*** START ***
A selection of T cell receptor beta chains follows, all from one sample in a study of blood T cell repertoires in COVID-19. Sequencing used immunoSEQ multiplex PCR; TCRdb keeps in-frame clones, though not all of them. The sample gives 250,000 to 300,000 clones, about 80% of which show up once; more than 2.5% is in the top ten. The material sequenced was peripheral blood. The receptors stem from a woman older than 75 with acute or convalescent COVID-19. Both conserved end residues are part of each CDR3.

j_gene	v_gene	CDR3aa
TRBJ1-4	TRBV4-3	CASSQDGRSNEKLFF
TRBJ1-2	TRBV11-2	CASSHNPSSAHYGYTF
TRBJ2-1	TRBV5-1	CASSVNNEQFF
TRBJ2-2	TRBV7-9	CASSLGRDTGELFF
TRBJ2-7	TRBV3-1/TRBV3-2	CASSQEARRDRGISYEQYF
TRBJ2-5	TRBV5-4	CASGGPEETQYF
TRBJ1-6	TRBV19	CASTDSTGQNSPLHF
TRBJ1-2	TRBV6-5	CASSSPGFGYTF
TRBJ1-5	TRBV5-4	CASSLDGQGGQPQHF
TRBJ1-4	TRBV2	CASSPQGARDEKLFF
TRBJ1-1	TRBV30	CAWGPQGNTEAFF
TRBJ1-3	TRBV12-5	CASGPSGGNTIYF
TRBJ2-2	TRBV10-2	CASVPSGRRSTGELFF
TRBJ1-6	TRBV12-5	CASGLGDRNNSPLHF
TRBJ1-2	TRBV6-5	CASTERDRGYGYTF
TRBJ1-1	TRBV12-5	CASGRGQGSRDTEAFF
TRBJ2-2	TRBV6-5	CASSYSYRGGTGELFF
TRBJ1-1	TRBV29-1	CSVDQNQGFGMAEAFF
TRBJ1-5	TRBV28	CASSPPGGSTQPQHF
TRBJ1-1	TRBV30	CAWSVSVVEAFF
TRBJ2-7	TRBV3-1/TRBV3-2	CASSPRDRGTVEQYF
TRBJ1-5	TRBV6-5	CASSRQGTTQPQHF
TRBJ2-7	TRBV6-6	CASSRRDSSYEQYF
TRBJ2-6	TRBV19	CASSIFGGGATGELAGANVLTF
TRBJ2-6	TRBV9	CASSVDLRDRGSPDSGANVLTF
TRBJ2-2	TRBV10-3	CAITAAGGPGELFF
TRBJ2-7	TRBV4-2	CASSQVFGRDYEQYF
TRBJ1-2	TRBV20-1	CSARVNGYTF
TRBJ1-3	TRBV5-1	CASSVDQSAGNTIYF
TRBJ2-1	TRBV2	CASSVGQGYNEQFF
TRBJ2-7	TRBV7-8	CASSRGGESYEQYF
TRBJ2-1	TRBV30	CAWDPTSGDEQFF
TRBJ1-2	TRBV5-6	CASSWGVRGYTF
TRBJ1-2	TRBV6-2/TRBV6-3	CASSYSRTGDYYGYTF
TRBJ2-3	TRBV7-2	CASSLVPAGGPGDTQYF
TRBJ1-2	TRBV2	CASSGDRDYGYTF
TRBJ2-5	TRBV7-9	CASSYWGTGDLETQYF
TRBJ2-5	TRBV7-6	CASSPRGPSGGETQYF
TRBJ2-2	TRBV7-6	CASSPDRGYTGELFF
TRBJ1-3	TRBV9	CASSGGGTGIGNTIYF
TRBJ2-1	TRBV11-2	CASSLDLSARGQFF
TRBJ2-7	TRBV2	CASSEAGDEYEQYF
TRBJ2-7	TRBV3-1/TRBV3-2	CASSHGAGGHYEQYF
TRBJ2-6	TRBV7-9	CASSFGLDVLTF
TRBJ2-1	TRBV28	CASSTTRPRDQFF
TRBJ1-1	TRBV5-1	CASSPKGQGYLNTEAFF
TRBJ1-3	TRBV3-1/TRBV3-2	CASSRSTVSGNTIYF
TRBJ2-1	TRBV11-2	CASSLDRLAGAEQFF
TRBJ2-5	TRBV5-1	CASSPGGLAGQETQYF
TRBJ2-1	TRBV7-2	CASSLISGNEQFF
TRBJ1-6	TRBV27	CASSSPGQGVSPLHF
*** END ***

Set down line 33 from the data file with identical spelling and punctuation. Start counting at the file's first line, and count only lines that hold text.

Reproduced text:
TRBJ2-7	TRBV7-8	CASSRGGESYEQYF